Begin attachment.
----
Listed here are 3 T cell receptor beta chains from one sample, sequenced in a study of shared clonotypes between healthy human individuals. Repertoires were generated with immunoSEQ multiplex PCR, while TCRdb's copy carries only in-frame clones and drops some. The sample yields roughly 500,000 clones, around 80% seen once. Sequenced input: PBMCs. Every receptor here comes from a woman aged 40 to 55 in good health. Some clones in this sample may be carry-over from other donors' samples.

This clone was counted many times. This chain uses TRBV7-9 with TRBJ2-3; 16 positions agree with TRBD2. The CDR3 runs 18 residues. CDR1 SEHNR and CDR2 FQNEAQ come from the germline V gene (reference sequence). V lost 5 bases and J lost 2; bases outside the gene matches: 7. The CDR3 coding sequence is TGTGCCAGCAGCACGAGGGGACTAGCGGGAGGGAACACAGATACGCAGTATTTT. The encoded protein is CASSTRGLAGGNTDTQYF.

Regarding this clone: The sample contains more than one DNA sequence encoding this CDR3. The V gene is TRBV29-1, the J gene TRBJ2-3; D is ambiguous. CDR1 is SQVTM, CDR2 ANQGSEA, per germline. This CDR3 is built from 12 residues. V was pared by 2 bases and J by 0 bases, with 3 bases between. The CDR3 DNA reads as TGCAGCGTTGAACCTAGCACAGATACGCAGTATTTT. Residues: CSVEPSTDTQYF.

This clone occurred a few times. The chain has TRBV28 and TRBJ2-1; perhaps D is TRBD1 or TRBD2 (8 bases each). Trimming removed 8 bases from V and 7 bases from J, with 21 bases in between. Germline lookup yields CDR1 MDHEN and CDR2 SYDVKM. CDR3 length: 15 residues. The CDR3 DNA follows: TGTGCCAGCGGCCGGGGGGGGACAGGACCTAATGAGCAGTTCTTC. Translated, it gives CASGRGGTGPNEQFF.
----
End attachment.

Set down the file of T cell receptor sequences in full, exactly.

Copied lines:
Listed here are 3 T cell receptor beta chains from one sample, sequenced in a study of shared clonotypes between healthy human individuals. Repertoires were generated with immunoSEQ multiplex PCR, while TCRdb's copy carries only in-frame clones and drops some. The sample yields roughly 500,000 clones, around 80% seen once. Sequenced input: PBMCs. Every receptor here comes from a woman aged 40 to 55 in good health. Some clones in this sample may be carry-over from other donors' samples.

This clone was counted many times. This chain uses TRBV7-9 with TRBJ2-3; 16 positions agree with TRBD2. The CDR3 runs 18 residues. CDR1 SEHNR and CDR2 FQNEAQ come from the germline V gene (reference sequence). V lost 5 bases and J lost 2; bases outside the gene matches: 7. The CDR3 coding sequence is TGTGCCAGCAGCACGAGGGGACTAGCGGGAGGGAACACAGATACGCAGTATTTT. The encoded protein is CASSTRGLAGGNTDTQYF.

Regarding this clone: The sample contains more than one DNA sequence encoding this CDR3. The V gene is TRBV29-1, the J gene TRBJ2-3; D is ambiguous. CDR1 is SQVTM, CDR2 ANQGSEA, per germline. This CDR3 is built from 12 residues. V was pared by 2 bases and J by 0 bases, with 3 bases between. The CDR3 DNA reads as TGCAGCGTTGAACCTAGCACAGATACGCAGTATTTT. Residues: CSVEPSTDTQYF.

This clone occurred a few times. The chain has TRBV28 and TRBJ2-1; perhaps D is TRBD1 or TRBD2 (8 bases each). Trimming removed 8 bases from V and 7 bases from J, with 21 bases in between. Germline lookup yields CDR1 MDHEN and CDR2 SYDVKM. CDR3 length: 15 residues. The CDR3 DNA follows: TGTGCCAGCGGCCGGGGGGGGACAGGACCTAATGAGCAGTTCTTC. Translated, it gives CASGRGGTGPNEQFF.